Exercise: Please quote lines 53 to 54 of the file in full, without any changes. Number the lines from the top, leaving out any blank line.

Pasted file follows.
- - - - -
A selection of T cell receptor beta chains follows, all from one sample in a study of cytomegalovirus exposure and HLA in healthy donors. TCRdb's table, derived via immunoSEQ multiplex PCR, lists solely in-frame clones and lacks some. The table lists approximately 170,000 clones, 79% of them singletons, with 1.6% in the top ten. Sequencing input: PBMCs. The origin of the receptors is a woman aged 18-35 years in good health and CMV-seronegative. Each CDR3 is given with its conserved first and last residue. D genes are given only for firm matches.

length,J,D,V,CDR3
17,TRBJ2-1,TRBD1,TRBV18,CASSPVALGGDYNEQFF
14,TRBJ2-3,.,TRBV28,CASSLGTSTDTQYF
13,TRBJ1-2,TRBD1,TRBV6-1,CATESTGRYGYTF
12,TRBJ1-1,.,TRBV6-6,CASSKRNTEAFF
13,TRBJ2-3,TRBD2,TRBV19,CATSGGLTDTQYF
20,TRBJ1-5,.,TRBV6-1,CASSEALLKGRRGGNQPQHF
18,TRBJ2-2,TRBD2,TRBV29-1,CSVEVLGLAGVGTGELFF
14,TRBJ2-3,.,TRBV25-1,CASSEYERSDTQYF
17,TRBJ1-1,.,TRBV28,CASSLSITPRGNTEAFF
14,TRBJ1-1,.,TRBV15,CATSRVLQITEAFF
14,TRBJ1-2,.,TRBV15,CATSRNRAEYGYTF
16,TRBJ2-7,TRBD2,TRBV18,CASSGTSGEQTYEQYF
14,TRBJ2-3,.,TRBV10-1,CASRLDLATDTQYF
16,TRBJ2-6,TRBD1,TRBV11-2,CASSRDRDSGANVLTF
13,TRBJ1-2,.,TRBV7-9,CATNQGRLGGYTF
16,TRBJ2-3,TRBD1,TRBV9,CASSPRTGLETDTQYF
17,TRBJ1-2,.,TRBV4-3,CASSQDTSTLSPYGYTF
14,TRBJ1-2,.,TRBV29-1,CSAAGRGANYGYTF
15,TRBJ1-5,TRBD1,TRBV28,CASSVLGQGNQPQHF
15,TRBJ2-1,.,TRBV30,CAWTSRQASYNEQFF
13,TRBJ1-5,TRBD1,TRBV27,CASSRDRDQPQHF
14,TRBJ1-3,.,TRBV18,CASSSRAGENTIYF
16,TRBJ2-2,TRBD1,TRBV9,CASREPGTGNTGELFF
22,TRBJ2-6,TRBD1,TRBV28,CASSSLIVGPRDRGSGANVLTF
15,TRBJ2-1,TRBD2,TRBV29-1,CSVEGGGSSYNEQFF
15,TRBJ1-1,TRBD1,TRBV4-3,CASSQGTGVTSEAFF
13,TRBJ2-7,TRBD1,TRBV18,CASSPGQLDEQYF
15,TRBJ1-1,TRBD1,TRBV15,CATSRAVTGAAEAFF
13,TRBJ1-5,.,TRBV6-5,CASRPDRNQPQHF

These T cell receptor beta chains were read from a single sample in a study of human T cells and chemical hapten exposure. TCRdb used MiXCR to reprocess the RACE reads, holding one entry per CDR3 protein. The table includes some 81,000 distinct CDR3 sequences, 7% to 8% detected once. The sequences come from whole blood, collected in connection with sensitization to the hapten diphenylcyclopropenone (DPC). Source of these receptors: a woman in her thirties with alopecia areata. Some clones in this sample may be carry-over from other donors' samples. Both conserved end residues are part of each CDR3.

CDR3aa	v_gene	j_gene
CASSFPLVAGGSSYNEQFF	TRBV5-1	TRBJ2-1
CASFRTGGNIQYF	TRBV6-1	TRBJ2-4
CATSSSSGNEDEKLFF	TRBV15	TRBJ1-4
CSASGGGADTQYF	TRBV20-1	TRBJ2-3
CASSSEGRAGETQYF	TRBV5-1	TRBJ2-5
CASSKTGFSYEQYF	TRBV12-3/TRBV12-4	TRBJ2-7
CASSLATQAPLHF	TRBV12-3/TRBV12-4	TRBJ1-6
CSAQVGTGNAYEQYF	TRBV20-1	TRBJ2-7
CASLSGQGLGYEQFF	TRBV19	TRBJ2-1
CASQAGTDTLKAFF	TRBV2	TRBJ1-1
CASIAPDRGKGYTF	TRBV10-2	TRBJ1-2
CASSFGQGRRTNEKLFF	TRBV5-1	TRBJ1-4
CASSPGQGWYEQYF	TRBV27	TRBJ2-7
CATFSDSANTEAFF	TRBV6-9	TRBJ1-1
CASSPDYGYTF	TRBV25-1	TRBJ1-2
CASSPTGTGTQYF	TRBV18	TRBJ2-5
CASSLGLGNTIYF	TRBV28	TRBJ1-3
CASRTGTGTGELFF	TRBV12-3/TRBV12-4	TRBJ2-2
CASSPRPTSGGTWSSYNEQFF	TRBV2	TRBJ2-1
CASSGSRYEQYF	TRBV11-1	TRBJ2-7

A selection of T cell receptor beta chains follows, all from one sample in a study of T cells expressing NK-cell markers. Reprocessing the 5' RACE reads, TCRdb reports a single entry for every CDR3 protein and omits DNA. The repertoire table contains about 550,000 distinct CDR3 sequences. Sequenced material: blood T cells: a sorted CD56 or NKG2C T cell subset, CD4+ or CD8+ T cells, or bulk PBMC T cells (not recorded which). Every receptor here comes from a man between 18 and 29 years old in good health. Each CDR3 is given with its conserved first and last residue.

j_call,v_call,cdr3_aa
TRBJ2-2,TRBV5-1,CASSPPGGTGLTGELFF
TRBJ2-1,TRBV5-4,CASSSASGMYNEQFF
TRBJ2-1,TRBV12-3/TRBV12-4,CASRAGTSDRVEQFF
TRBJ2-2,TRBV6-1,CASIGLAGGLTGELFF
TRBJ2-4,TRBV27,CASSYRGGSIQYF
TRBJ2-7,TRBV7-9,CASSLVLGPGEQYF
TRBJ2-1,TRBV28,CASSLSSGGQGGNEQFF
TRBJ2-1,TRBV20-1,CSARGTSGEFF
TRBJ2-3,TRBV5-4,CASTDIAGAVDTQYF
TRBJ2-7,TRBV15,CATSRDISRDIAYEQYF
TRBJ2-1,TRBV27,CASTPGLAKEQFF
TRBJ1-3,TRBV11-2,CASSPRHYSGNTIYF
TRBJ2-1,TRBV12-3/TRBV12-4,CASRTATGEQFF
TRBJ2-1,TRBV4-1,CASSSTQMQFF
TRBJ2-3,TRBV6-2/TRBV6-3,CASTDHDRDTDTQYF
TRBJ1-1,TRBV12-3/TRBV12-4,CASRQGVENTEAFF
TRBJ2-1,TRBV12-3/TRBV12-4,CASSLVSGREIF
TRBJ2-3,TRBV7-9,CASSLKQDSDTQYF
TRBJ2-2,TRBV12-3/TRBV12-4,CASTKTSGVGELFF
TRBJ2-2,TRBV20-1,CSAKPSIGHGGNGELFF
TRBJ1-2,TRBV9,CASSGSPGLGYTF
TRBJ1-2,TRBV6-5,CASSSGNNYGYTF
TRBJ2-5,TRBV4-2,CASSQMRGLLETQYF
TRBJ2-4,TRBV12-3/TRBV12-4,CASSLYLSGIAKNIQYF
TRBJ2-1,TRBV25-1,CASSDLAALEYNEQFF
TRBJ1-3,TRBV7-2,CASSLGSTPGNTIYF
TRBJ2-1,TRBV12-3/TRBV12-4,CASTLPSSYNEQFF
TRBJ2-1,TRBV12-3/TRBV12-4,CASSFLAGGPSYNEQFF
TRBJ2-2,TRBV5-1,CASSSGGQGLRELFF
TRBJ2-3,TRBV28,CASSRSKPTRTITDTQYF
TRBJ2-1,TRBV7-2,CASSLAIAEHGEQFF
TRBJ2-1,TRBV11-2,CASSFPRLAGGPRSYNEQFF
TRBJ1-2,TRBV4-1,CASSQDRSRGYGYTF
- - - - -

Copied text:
CASSGSRYEQYF	TRBV11-1	TRBJ2-7

A selection of T cell receptor beta chains follows, all from one sample in a study of T cells expressing NK-cell markers. Reprocessing the 5' RACE reads, TCRdb reports a single entry for every CDR3 protein and omits DNA. The repertoire table contains about 550,000 distinct CDR3 sequences. Sequenced material: blood T cells: a sorted CD56 or NKG2C T cell subset, CD4+ or CD8+ T cells, or bulk PBMC T cells (not recorded which). Every receptor here comes from a man between 18 and 29 years old in good health. Each CDR3 is given with its conserved first and last residue.